Time To Consider Bond Alternatives In A Rising Interest Rate Environment

Bond prices fall when interest rates rise, and the yields of alternative investments become more attractive. Find out more on how you take advantage of this!

Jul 20, 2022|Market Insights- 2 min

"And bonds are not the place to be these days… Fixed income investors worldwide… face a bleak future"
– Warren Buffett, 2021 Berkshire Hathaway Inc Annual Letter.

Austria is the 14th richest country globally in terms of GDP per capita. Its bonds should be a safe investment, but are they?

The above chart shows that if you had invested in the Austrian 100-year bond issued a year ago, you would have lost 40% if you sold the bond today.

This extreme example illustrates the changing risks of fixed income investments in a rising interest rates environment.

Bond duration risk and convexity

Bond prices are inversely related to interest rates. Bond prices fall when interest rates rise, and the yields of alternative investments become more attractive.

The following chart shows that longer term bonds suffer a sharper drop in value when interest rates rise.

A change in interest rates affects the present value of the future interest payments of a bond exponentially, not linearly. This concept is also known as convexity, which measures the sensitivity of a bond to interest rate changes.

Bonds in the bull market of the last 40 years

Over the past 40 years, US interest rates have fallen from a peak of 14.5% in 1981 to just 0.25%.

If you had invested in US 10-year treasury bonds over this period, your annual risk-free return would be 7.8%[1].

The multi-decade trend has been aided by the deflationary forces of globalization, technology development and slowing population growth.

Bonds have played an important role in a balanced portfolio historically, providing healthy yields and protection during a recession.

Heading into a rising interest rate environment

Interest rates that are near zero have no room to drop further. In 2020, the US Federal Reserve (the “Fed”) indicated that interest rates would remain low as inflation was expected to be transitory. Now, the Fed plans interest rate hikes in 2022 to control inflation.

Besides reducing the value of bonds, rising interest rates increase credit risk as economic activity slows and liquidity tightens.

In his annual letter, Warren Buffett indicated that that fixed-income investments no longer offer yields commensurate with credit risks. Long-term bonds are especially at risk of suffering a significant drawdown when rates rise. The pain for fixed-income investors may have already started.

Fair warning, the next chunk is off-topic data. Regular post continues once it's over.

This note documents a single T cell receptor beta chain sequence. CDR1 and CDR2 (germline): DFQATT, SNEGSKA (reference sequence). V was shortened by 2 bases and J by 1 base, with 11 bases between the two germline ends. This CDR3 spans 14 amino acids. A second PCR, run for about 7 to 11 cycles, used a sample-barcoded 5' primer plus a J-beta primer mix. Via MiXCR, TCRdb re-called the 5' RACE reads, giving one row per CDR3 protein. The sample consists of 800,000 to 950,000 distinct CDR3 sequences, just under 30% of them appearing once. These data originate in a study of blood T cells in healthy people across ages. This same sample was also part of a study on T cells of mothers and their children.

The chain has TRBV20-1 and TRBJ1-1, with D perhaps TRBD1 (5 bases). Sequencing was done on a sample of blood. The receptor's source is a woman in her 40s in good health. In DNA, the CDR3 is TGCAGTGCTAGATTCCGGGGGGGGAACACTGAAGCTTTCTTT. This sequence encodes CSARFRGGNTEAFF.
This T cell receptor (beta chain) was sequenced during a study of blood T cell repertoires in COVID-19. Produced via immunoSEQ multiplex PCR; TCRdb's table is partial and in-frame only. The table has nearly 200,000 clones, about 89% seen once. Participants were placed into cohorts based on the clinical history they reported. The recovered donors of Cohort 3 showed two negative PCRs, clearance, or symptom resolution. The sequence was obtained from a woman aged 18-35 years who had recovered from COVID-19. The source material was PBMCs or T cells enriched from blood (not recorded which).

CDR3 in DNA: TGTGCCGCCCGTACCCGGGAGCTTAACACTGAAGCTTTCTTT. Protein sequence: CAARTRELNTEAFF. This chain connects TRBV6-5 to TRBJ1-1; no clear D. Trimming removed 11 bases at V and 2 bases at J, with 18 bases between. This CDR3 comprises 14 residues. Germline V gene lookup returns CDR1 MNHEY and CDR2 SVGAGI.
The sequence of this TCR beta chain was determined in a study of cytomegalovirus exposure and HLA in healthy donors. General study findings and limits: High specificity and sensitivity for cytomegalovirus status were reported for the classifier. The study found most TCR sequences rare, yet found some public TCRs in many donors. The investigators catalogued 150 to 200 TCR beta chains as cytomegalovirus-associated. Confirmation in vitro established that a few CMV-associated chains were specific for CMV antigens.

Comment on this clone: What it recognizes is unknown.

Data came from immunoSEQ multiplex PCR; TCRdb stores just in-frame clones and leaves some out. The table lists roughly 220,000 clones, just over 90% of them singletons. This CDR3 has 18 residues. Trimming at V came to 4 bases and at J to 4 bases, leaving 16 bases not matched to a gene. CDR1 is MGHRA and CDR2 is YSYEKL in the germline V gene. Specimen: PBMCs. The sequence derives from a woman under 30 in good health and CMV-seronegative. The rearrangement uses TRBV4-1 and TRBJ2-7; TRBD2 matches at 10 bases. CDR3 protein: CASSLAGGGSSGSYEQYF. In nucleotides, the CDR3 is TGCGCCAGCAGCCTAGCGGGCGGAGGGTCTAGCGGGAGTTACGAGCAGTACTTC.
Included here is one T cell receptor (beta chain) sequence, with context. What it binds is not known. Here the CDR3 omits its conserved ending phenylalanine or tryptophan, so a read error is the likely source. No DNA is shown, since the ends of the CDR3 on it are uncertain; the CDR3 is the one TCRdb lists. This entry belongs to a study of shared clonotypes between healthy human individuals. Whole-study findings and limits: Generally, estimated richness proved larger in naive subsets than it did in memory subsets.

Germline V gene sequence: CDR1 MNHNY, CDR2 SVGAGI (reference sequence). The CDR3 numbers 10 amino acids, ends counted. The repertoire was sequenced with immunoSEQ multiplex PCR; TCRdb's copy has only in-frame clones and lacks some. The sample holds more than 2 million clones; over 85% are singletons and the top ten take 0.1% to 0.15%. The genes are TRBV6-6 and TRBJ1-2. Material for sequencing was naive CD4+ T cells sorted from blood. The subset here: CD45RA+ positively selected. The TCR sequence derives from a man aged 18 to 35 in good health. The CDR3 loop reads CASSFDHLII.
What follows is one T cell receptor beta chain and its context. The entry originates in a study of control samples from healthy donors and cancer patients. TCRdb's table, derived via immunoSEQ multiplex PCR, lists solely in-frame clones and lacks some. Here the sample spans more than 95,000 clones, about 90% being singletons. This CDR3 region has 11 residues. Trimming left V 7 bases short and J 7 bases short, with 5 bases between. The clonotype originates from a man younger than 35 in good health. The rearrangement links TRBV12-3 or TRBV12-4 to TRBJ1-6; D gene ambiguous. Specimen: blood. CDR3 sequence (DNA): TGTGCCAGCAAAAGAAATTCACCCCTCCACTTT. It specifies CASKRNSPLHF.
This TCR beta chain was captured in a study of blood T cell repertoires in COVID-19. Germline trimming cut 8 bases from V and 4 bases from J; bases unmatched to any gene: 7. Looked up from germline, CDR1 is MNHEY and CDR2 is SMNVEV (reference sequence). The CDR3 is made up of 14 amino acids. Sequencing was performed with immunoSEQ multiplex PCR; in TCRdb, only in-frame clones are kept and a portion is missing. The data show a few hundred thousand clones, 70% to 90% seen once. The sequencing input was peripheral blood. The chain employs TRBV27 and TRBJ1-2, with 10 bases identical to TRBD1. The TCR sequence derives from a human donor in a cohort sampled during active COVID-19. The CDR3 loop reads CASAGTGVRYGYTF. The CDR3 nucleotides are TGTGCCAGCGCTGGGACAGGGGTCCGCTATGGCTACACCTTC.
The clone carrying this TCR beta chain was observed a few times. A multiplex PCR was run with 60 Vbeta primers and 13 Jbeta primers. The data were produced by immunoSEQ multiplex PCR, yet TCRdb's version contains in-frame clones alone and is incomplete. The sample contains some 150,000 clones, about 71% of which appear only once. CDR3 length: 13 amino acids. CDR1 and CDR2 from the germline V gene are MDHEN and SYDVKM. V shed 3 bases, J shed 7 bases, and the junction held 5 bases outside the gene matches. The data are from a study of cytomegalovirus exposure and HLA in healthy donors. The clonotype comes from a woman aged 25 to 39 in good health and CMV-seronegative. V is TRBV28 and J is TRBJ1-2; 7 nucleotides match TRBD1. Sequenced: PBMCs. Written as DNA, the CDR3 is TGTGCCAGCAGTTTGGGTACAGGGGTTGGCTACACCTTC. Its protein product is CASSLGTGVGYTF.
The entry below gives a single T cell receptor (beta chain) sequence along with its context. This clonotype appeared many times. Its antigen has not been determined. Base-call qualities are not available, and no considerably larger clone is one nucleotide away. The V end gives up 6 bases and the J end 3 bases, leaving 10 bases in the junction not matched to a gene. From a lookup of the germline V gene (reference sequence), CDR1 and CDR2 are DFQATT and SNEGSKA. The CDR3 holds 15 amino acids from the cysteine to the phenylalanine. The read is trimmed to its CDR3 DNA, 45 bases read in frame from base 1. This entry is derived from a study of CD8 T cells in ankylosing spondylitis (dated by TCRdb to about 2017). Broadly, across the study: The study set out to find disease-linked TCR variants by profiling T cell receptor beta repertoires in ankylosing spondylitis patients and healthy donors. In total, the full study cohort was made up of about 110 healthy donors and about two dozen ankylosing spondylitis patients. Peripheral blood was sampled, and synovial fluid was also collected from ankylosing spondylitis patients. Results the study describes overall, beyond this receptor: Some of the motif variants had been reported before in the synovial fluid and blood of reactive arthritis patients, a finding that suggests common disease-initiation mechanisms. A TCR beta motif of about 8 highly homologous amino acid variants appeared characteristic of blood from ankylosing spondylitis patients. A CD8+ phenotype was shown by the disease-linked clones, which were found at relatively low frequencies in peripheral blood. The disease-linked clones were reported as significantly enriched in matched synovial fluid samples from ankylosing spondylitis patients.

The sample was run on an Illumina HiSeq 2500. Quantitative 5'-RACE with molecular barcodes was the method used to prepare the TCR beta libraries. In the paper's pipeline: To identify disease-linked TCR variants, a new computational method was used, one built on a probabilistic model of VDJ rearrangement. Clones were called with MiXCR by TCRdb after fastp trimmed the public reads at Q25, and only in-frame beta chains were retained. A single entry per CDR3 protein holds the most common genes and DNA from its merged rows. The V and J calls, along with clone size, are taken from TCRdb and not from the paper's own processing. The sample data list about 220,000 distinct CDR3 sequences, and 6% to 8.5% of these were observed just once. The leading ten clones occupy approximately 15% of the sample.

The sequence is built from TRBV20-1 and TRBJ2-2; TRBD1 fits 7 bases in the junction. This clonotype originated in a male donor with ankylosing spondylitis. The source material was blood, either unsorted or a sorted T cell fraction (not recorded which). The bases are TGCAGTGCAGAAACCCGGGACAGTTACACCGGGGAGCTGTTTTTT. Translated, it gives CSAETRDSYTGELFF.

So where should we invest?

The following chart shows the historical performance of various asset classes[2]

Source: Indices used: Hamilton Lane All Private markets with volatility de-smoothed; Hamilton Lane All Private Equity ex. Credit and Real Assets with volatility de-smoothed; S&P 500 Index; Russell 3000 Index; MSCI World Index; HFRI Composite Index; Hamilton Lane Private Credit with volatility de-smoothed; Credit Suisse High Yield Index; Barclays Aggregate Bond Index; Hamilton Lane Private Real Estate with volatility de-smoothed; Hamilton Lane Private Infrastructure with volatility de-smoothed; FTSE/NAREIT Equity REIT Index; S&P Global Infrastructure Index; MSCI World Energy Sector Index. Geometric means returns in USD. Assumes risk free rate of 2.2% representing the average yield of the ten-year treasury over the last ten years.

Clearly, the absolute and risk-adjusted returns (based on the Sharpe Ratios) of private markets are higher than their public market equivalents. Bonds in a rising interest rate environment are likely to return less than 6% annually with greater volatility.

The closest alternative is private credit. Historically, private credit has provided higher returns and has been more resilient to rising interest rates because it often involves floating rate loans that increase yields as the benchmark interest rates rise.

Meanwhile, private equity is another attractive alternative for investors with a greater risk appetite. The asset class has generated the highest absolute return and highest risk-adjust return over the past 15 years.

Since 2004, we have helped clients build bespoke investment portfolios that capture the opportunities with the best relative value in the environment. We manage US$2 billion worth of assets for over 500 clients. Contact us today to protect and grow your wealth a rising interest rate environment.

Schedule an appointment today.


[1] https://pages.stern.nyu.edu/~adamodar/New_Home_Page/datafile/histretSP.html

[2] https://www.hamiltonlane.com/en-US/Basic/78a7dc11-5eae-41e7-9900-2c537d04dbe3/What-Have-the-Markets-Done-Risk-Adjusted-Returns

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